Okay, I have gone long enough without a Honda in this spot. I am a major Honda-phile and it has taken some serious restraint up to this point to choose cars from other brands so that I did not seem to be biased. That ends now. This week’s Car of the Week is one of my favorite Hondas of all time:
1999 Honda Civic Si
It has long been my opinion that the ’88 to ’00 Civic represents the best of the breed to this point, and that the pinnacle of that was the ’99 to ’00 model years. Sure, the EF (’88 to ’91) was lighter and the EG (’92 to ’95) was a better swap candidate, but the EK (’96 to ’00) was the most complete of the line and the facelift that came in ’99 also made it the best looking, in my humble opinion.
But the ’99 Civic also served another purpose. The return of the Si model to the Civic line that year sparked the already flourishing Honda enthusiast community in to full-on explosion. The reason for all the excitement was Honda’s decision to fill the engine bay with its B16A twin-cam engine.
The B16 was the bread and butter of performance-oriented Hondas all over the world by that point, but the U.S. market had only seen it in limited use on the Civic del Sol several years prior. This marked the first time that Honda made the motor available to mainstream consumers.
Enthusiasts, long frustrated by the limitations of the single-cam engines in the other Civics, rejoiced. Though only rated at 160 horsepower, the B16 could rev to 8,000 rpm and the sound it made on the way there was intoxicating. In addition, the motor responded very well to simple upgrades, making the low initial power numbers an irrelevant issue for most buyers.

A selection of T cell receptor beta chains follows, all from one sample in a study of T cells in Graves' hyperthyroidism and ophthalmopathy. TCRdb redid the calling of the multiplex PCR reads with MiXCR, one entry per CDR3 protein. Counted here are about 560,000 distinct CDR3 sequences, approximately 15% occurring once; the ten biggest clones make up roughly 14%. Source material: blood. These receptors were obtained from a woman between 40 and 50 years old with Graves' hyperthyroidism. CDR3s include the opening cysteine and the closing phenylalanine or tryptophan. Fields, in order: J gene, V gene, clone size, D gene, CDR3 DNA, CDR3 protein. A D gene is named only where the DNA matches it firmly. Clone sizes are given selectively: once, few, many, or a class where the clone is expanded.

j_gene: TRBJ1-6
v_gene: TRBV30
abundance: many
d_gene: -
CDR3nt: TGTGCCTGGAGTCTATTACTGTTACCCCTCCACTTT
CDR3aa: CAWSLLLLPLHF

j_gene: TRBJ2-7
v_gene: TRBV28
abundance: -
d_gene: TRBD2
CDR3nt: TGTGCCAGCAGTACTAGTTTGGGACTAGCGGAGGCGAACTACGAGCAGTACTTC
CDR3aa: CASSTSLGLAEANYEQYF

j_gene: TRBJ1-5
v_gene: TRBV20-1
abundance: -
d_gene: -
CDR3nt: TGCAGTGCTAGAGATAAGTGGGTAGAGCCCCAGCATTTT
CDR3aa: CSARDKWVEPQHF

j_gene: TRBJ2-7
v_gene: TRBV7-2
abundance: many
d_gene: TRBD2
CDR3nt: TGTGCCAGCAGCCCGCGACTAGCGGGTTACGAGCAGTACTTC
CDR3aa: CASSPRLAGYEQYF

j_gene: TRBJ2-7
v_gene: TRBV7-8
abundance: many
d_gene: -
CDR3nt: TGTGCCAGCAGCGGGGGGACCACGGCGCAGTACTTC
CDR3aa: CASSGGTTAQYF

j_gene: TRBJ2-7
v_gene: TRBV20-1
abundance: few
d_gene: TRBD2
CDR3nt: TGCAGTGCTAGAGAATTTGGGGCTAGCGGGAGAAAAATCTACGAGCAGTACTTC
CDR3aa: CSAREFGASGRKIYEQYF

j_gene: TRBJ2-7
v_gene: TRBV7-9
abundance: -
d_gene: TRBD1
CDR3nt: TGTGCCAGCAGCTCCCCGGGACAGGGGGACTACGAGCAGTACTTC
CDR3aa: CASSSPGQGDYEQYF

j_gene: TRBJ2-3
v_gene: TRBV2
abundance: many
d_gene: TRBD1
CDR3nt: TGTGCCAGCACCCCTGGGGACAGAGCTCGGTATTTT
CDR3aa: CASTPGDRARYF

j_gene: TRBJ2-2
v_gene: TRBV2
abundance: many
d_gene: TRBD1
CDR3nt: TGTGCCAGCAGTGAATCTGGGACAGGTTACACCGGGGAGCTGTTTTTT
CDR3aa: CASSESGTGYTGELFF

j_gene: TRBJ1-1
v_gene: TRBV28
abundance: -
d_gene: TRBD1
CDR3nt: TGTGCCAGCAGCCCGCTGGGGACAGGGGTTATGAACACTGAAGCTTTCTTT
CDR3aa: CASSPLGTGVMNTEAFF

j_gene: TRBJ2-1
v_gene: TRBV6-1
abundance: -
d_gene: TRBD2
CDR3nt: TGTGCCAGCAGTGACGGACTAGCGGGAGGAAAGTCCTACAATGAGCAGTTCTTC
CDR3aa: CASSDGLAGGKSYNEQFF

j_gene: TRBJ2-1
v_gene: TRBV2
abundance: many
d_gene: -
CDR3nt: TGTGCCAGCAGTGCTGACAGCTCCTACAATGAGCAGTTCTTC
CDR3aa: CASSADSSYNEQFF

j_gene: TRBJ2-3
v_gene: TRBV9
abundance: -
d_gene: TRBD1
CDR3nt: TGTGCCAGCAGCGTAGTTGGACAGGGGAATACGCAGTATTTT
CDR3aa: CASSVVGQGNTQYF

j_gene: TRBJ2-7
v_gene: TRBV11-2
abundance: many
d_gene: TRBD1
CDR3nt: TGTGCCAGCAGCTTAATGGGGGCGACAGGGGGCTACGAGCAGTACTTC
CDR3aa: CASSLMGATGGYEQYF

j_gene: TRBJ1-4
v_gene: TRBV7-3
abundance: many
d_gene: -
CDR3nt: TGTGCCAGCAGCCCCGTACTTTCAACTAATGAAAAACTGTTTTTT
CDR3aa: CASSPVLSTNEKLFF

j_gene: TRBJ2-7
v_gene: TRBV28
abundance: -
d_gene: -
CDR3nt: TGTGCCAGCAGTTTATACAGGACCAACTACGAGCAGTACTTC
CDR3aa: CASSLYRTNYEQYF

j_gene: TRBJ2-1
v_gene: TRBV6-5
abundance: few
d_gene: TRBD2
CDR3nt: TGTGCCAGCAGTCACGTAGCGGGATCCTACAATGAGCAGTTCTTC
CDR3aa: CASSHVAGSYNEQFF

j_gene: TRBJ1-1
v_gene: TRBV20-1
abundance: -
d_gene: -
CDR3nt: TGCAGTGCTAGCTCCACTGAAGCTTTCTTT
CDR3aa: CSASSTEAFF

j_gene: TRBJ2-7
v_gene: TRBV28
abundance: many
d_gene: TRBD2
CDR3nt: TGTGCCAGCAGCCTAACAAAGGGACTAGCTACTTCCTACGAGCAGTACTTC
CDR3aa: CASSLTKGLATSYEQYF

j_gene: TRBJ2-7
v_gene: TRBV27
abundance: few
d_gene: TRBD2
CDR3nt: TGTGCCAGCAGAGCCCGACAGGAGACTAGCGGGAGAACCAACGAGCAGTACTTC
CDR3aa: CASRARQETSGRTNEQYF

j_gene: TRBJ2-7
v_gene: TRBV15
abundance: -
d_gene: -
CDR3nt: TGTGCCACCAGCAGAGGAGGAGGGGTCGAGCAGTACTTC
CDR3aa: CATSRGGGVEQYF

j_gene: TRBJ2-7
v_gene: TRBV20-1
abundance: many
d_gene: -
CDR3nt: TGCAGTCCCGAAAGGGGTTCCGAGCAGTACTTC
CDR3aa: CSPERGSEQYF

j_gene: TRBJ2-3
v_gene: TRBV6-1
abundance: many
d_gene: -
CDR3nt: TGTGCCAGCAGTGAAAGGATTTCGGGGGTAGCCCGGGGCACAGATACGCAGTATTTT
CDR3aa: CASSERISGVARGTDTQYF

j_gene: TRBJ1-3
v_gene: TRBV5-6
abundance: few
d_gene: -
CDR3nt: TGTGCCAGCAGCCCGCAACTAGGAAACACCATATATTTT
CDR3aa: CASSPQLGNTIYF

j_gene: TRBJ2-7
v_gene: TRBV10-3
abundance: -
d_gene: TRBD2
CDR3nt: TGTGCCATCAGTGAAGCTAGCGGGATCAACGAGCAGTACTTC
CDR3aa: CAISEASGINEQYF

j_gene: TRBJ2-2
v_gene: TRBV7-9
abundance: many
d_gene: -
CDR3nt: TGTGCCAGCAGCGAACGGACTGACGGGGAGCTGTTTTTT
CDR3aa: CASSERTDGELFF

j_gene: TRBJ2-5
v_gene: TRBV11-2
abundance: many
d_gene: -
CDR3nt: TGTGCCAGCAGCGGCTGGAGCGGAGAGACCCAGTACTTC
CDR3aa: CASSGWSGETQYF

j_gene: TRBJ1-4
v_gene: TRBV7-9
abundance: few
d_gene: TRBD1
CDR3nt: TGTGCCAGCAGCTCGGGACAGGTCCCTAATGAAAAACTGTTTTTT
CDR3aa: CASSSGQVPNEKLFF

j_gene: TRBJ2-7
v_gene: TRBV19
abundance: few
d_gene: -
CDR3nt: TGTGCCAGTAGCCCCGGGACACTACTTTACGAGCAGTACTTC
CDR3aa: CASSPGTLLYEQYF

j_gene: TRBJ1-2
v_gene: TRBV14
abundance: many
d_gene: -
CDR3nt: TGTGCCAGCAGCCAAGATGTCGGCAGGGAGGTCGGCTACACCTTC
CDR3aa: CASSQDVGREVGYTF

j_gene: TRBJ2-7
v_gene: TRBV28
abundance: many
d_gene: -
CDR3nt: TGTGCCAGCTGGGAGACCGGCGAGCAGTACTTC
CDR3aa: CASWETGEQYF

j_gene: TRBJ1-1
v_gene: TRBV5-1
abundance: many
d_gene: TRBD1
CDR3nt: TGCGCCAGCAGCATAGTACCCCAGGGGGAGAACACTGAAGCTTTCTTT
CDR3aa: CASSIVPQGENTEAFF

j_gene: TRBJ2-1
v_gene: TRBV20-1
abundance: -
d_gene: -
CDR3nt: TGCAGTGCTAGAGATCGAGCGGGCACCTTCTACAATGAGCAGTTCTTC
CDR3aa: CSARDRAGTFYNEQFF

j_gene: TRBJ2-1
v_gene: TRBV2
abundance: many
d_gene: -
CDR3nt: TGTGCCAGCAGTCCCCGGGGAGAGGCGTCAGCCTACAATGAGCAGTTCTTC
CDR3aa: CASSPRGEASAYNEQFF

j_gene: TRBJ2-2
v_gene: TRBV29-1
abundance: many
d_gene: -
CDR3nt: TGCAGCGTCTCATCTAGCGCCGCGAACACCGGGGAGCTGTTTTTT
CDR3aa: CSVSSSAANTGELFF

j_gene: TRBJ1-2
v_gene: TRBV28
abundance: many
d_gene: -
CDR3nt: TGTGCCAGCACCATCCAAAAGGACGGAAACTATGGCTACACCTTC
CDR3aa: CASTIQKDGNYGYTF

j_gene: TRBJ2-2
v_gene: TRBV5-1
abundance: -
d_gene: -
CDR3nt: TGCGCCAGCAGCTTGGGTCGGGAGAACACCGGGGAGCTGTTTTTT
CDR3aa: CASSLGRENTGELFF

The introduction of the ’99 and ’00 Si marked the start of the peak years for the sport compact tuner craze. Within a few years it had fallen back to much smaller levels. At its height, though, the EK Civic Si was at the eye of the storm.
About the Car
In 1999, the Civic range included CX, DX, LX and EX trims, in addition to the newly-reminted Si, and came in hatchback, sedan and coupe forms. Though the options differed greatly, the basic underpinnings of the different trim levels were all the same. All Civics, for instance, had the same four-wheel double-wishbone suspension that made it such an easy car to handle.
The Si model received a number of enhancements over the other coupes in the Civic line. These included 15-inch alloy wheels, 4-wheel disc brakes, body-colored trim moldings, Si-specific styling pieces (grille and front lip) and a tweaked suspension (slightly stiffer springs, revalved shock absorbers and more substantial sway bars). The biggest news, though, was the addition of the twin-cam B16 VTEC motor as the power source.
Because of the tremendous enthusiast response, it is almost impossible to find one of these unmolested anymore, though some examples do exist.
Some photos in this article were freely sourced from Google. If you take issue with usage of any image, please contact me and I will remove it.